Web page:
Agents of Deterioration[edit]

The practice of preventive conservation is the management of fluctuations in temperature, light, relative humidity, pests, and pollutants that can deteriorate museum collections.[11] These factors are considered Agents of Deterioration. Understanding the practice of preventive conservation as well as the Agents of Deterioration is most important when trying to protect, display, and store collections within the conservation field.

Physical Forces[edit]

Proper storage in secure and stable shelving will allow for less stress and movement to affect plant collections. Dried and pressed plant specimens can be stored best in archival grade boxes, or tied in bundles in cardboard folders for long-term storage. For collections that may be handled more frequently, specimens can be placed in archival grade plastic sheets placed in ring folders.[12]

Disaster Recovery[edit]

Water damage resulting from flooding can result in shrinking, distortion, or staining of plant materials.[13] Unforeseen disasters can occur at any time and disaster recovery planning and materials for herbaria are similar to museums and libraries. Little can be done with burnt specimens and fragmented specimens except to preserve and protect what is left intact. The damage most likely to occur is water damage through natural or man-made flooding, such as roof leakage or fire sprinkler malfunction. Damaged of waterlogged specimens are frozen to delay deterioration and prevent a fungal attack, which gives curators time to evaluate the situation and decide how best to approach the problem.

Pests[edit]

Common herbarium pests include: silverfish, book lice (psocids), cigarette or tobacco beetles (Lasioderma), dermestids, drugstore beetles (Stegobium paniceum)[5] A reoccurring threat to the longevity of herbarium specimens is insects, a number of which find dried plants palatable. Historically, various methods have been used to kill insects, which either come in with the plants when they are collected or are in the building where the plants are stored.[7] Pests are commonly treated with two different methods:

  • Freezing: Using a clear polyester bag, excess air is pushed out and heat sealed with the specimen inside or the specimen can be placed inside polythene bags and sealed with parcel tape. Then it is placed into a normal domestic freezer for at least 14 days at a temperature of −18 °C, or for 72 hours if freezing at -30 °C.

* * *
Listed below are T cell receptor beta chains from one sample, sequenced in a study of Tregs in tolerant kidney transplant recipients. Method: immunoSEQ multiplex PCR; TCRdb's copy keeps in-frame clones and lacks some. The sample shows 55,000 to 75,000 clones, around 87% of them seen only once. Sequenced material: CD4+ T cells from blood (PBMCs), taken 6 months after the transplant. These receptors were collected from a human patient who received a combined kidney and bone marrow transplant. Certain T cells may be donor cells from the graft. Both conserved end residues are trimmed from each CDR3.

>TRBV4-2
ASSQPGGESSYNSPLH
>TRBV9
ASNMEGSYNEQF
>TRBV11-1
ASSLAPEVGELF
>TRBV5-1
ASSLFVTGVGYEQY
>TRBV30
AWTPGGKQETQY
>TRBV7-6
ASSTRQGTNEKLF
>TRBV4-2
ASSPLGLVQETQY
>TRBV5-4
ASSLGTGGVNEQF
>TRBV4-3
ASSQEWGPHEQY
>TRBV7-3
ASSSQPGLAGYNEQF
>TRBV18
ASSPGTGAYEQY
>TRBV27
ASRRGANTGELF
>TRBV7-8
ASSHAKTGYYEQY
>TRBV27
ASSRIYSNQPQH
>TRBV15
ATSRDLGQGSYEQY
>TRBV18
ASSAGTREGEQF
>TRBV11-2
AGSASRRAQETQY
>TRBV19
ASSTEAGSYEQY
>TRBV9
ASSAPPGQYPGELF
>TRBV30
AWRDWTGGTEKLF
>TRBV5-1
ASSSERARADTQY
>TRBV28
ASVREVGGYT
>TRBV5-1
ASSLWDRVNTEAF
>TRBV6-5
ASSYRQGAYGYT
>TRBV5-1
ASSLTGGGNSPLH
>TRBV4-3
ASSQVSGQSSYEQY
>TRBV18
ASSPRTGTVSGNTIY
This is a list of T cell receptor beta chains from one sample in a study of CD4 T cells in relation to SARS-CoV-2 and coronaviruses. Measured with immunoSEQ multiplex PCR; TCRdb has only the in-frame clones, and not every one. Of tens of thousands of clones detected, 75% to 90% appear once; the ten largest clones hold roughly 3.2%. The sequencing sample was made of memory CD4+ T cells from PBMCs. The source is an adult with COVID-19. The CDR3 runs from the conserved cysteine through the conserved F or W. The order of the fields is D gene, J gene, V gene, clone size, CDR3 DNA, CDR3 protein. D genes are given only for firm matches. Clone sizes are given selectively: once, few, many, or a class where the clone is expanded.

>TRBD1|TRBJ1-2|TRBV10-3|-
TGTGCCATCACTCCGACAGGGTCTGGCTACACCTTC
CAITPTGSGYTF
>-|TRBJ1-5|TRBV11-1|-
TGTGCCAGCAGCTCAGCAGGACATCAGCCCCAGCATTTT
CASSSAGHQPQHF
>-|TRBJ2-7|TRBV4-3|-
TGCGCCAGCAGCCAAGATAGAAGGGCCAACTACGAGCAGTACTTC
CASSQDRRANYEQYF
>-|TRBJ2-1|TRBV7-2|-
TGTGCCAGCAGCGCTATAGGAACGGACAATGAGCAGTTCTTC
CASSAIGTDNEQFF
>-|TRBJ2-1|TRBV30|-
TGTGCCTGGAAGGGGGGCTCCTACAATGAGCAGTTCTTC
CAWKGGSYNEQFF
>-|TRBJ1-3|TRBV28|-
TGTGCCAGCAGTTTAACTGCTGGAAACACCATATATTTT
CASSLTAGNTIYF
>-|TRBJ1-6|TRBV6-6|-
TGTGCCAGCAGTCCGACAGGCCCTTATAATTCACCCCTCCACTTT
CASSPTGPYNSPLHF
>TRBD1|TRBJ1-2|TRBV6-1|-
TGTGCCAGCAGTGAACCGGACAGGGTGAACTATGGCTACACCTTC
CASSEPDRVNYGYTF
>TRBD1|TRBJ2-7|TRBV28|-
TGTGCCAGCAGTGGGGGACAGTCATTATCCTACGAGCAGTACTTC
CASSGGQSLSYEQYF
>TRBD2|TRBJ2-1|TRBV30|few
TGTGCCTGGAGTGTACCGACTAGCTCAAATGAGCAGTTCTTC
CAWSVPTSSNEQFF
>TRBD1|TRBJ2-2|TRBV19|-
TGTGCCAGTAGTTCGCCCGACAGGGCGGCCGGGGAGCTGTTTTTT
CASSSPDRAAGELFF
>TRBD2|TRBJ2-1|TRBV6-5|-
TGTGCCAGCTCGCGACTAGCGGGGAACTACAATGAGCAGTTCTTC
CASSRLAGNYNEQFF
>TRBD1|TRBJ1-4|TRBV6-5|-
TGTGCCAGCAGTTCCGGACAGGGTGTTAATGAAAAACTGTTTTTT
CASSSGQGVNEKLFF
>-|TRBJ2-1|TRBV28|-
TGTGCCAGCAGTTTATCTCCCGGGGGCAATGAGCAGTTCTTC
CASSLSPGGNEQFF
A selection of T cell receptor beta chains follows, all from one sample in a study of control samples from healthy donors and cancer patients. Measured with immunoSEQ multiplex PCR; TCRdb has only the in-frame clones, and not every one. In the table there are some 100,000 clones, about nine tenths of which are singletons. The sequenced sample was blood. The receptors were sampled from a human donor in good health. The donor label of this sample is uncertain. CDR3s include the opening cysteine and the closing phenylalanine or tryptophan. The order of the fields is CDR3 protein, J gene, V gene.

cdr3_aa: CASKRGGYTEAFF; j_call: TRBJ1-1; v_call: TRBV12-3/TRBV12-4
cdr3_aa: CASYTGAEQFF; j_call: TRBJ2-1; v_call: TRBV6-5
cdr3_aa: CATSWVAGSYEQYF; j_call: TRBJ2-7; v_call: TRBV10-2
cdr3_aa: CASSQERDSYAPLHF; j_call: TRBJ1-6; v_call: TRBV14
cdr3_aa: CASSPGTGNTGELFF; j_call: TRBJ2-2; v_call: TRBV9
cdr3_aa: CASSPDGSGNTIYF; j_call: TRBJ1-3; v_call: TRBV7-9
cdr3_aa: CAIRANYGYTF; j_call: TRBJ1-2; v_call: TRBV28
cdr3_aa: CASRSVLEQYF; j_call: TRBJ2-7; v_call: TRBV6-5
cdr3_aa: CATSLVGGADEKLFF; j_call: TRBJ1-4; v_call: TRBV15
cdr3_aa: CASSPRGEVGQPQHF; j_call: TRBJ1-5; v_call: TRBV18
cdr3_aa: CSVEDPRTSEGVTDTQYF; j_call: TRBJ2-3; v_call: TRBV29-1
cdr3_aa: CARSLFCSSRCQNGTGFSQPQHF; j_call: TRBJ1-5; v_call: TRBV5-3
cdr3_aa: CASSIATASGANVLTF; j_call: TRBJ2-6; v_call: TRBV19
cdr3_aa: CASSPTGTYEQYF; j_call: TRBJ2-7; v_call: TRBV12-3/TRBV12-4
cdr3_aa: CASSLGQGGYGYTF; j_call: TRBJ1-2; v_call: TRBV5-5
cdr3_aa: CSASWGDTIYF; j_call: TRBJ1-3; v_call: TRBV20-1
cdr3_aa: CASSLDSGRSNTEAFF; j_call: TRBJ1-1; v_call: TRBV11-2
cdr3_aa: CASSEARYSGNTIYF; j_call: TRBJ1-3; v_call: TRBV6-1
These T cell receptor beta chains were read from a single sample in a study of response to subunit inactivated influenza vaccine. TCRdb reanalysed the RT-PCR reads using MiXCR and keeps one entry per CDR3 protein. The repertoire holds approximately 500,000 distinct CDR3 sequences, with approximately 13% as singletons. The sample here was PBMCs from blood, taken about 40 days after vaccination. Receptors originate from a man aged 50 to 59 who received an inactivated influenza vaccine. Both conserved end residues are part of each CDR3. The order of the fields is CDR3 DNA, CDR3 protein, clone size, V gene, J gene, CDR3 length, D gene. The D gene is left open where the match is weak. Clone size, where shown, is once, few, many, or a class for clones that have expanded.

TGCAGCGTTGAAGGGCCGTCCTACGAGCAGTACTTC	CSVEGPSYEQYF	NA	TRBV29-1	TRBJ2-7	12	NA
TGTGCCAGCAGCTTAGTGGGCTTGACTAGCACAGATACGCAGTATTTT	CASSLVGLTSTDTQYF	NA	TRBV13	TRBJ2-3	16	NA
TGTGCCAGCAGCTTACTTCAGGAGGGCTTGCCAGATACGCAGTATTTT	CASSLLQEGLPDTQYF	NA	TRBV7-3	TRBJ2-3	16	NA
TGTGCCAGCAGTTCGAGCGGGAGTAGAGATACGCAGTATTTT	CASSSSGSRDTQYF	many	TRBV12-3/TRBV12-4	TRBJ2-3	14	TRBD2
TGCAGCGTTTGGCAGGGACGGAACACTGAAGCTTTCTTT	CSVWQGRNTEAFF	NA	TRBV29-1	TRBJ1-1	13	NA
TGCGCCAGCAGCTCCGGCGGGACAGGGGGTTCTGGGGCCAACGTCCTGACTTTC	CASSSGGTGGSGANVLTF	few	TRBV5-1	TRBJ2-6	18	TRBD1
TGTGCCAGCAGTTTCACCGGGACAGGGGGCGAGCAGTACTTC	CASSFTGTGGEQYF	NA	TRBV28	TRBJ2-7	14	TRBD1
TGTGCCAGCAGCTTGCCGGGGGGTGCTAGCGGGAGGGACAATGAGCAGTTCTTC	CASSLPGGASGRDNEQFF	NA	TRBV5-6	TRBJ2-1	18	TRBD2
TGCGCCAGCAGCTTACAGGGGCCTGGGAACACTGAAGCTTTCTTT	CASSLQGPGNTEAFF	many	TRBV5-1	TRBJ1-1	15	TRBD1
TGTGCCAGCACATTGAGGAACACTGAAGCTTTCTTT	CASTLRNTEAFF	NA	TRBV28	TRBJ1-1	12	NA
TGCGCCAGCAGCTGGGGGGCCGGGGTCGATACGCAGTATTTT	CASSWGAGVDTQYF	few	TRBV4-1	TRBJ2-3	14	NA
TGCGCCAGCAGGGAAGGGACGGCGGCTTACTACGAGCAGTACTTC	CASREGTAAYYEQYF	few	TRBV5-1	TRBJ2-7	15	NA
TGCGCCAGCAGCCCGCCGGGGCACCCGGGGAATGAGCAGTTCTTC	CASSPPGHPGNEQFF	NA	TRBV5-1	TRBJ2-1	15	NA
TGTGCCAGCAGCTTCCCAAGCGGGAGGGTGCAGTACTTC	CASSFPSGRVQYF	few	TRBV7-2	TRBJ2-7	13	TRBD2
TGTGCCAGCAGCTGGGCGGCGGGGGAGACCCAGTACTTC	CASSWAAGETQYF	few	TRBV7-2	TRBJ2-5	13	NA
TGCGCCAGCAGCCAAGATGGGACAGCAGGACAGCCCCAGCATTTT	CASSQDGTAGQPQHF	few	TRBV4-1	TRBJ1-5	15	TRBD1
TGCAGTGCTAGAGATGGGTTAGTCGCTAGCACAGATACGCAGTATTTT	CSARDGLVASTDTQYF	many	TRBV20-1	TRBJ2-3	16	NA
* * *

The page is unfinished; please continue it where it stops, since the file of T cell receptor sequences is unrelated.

• Anoxia: Small anoxic environments starve the pests of oxygen and are created using sealed barrier films and placing oxygen scavengers and RH buffers inside before sealing.[14]

An integrated pest management program is cost-effective over time and the best preventative measure against pests.

Fungal attack[edit]

The primary risk factor for fungal attack is incomplete drying of specimens, caused either during the specimen preparation process or afterward, or in collections that become wet later through flood, other water damage or improper storage conditions, especially in the tropics. Properly dried plant specimens will not suffer from fungal attack if stored in the correct conditions. During the drying process specimens are particularly at risk if they dry slowly. This happens through poor drying conditions or specimens being wet before being pressed or having water-retaining or succulent parts. Specimens with sugary exudations or large quantities of nectar are also particularly attractive to fungi and need special care during drying to ensure that they dry fast enough to prevent mold growth. If fungal growth occurs on specimens, it can be brushed with 95% ethanol or methylated spirits (denatured alcohol). However, this may alter the specimen for chemical and other investigative research and only kills the fungus present on the specimen, not preventing further problems of fungal growth.[15]

Light[edit]

Herbarium specimens are sensitive to visible light and ultraviolet radiation, which can cause fading of biological pigments (fading or shifts in color) and/or damage to chemical bonds (weakened or embrittled).[16]

Theft[edit]